Martin Vander Weyer: Despite Rumours to the Contrary, the High-Speed Loco Has Left the Drawing Board

By Weyer, Martin Vander | The Spectator, May 21, 2016 | Go to article overview

Martin Vander Weyer: Despite Rumours to the Contrary, the High-Speed Loco Has Left the Drawing Board


Weyer, Martin Vander, The Spectator


There's a lot of negativity around HS2, and I sniff a Brexit connection. You might think Leave campaigners whose aim is to boost British self-belief would promote the idea that we have a talent for grands projets such as the Olympic Park and Crossrail, rather than a propensity to deliver half what's promised at double the cost. But there's also an overlap between Tory MPs opposed to the northbound high-speed rail link, usually because it bisects their constituencies, and Tory MPs opposed to the government on the EU referendum. So I suspect that's where the trouble lies.

The spin is that cabinet secretary Sir Jeremy Heywood is reviewing the project 'as fears grow' that it will bust its already inflated £55 billion budget. Among cost-paring measures, the line may not reach Manchester -- or if it does, won't stop at Manchester Airport. A station at Sheffield's Meadowhall shopping centre may also be erased; and sections of expensive tunnel are for the axe.

But my intern mole who fetches coffees for HS2's bosses in Canary Wharf says most of that is nonsense. Tunnelling can actually be cheaper than ploughing across premium surface property. Manchester Airport's station is more certain to be built than most, because the airport itself will bear a chunk of the cost. Meadowhall, beside the M1, would not be a mere shopping stop but a major interchange for South Yorkshire's conurbations. What's more, initial contracts worth almost £12 billion are now in prospect: love it or hate it, the high-speed loco is leaving the drawing board.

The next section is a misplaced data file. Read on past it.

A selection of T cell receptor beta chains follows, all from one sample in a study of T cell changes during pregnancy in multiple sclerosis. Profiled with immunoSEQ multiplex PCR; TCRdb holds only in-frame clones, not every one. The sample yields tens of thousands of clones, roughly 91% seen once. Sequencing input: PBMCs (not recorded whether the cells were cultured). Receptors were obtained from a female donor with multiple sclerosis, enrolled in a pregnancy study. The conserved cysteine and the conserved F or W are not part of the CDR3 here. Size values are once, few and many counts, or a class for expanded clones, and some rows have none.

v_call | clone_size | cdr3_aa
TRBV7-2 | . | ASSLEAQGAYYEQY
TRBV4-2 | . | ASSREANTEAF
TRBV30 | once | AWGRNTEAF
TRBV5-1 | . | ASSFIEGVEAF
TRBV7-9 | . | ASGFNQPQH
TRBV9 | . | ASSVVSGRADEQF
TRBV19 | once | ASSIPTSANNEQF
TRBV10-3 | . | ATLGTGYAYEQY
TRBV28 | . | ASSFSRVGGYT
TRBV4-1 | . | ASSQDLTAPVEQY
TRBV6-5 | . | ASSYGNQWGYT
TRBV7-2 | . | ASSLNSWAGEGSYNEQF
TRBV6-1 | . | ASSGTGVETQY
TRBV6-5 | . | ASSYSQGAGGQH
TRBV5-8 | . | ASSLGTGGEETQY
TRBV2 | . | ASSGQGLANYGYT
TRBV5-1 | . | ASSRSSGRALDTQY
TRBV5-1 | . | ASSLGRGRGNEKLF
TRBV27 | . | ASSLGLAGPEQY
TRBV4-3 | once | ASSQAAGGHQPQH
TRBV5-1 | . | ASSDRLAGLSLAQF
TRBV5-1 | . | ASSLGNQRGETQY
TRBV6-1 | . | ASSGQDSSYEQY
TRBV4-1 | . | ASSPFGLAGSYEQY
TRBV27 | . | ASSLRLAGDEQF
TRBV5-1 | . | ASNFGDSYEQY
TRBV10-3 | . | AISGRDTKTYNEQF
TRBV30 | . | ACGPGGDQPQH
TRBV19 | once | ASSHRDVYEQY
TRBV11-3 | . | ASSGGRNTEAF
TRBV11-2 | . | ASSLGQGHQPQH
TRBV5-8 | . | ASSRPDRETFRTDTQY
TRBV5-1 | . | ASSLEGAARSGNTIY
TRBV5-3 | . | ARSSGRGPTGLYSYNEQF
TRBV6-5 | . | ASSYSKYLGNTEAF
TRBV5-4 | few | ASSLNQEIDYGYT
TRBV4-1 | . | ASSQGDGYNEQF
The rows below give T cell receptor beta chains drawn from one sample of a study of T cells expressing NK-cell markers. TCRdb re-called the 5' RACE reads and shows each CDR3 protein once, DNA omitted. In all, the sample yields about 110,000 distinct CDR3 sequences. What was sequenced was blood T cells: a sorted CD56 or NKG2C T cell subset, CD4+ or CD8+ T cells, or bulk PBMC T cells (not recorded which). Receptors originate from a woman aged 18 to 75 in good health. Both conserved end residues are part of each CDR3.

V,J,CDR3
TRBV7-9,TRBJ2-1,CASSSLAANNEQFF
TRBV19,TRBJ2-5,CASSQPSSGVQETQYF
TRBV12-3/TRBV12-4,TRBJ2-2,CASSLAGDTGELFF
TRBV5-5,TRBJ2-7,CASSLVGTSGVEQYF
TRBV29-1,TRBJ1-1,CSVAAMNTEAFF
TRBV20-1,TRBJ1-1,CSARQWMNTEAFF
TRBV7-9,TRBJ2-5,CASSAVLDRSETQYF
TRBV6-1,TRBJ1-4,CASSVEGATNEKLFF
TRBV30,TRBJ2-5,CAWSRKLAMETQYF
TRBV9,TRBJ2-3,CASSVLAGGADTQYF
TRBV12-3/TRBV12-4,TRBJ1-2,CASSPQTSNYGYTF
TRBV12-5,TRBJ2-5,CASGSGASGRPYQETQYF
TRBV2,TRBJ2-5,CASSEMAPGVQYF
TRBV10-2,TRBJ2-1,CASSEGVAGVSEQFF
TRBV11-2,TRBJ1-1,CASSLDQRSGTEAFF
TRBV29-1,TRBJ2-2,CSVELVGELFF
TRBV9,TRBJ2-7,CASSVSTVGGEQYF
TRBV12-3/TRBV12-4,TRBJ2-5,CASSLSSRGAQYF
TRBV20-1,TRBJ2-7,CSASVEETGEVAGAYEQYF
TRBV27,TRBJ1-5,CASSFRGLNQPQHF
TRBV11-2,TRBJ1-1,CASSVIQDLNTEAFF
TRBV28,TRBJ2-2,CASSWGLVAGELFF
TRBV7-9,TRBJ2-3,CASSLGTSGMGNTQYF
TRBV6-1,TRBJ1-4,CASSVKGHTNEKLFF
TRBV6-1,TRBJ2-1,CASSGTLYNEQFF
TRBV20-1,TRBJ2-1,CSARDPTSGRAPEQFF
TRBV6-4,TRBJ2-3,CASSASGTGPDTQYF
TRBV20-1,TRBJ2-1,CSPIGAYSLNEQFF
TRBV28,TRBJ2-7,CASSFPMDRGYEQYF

The super-hub

That being so, my advice to sceptics is to train your binoculars on Old Oak Common. This urban wilderness where HS2, Crossrail (now the Elizabeth Line), Underground and Overground meet is the west London 'super-hub' that could also become a satellite city, with thousands of new homes, a cultural quarter and a new QPR stadium. The scheme was promoted by mayor Boris Johnson but in March its master architect, Sir Terry Farrell, said it was 'heading for disaster' because of lack of co-ordination and haste to complete Crossrail. A true test of British project-management skills will be whether that cock-up can be averted and the site developed to its fullest potential.

An HS2 passenger changing at Old Oak for the Elizabeth Line could be at Heathrow in 11 minutes or Bond Street in less than ten. To me that signals a different opportunity to lop the HS2 bill: why bother tunnelling from Old Oak to the ill-connected terminus that is Euston? And if £5 billion could be saved, why not spend it extending the Elizabeth Line or Crossrail 2 to Stansted airport, which should (in defiance of the Davies Commission) be encouraged to build the second runway for which it has ample scope? Then we'd really make some progress.

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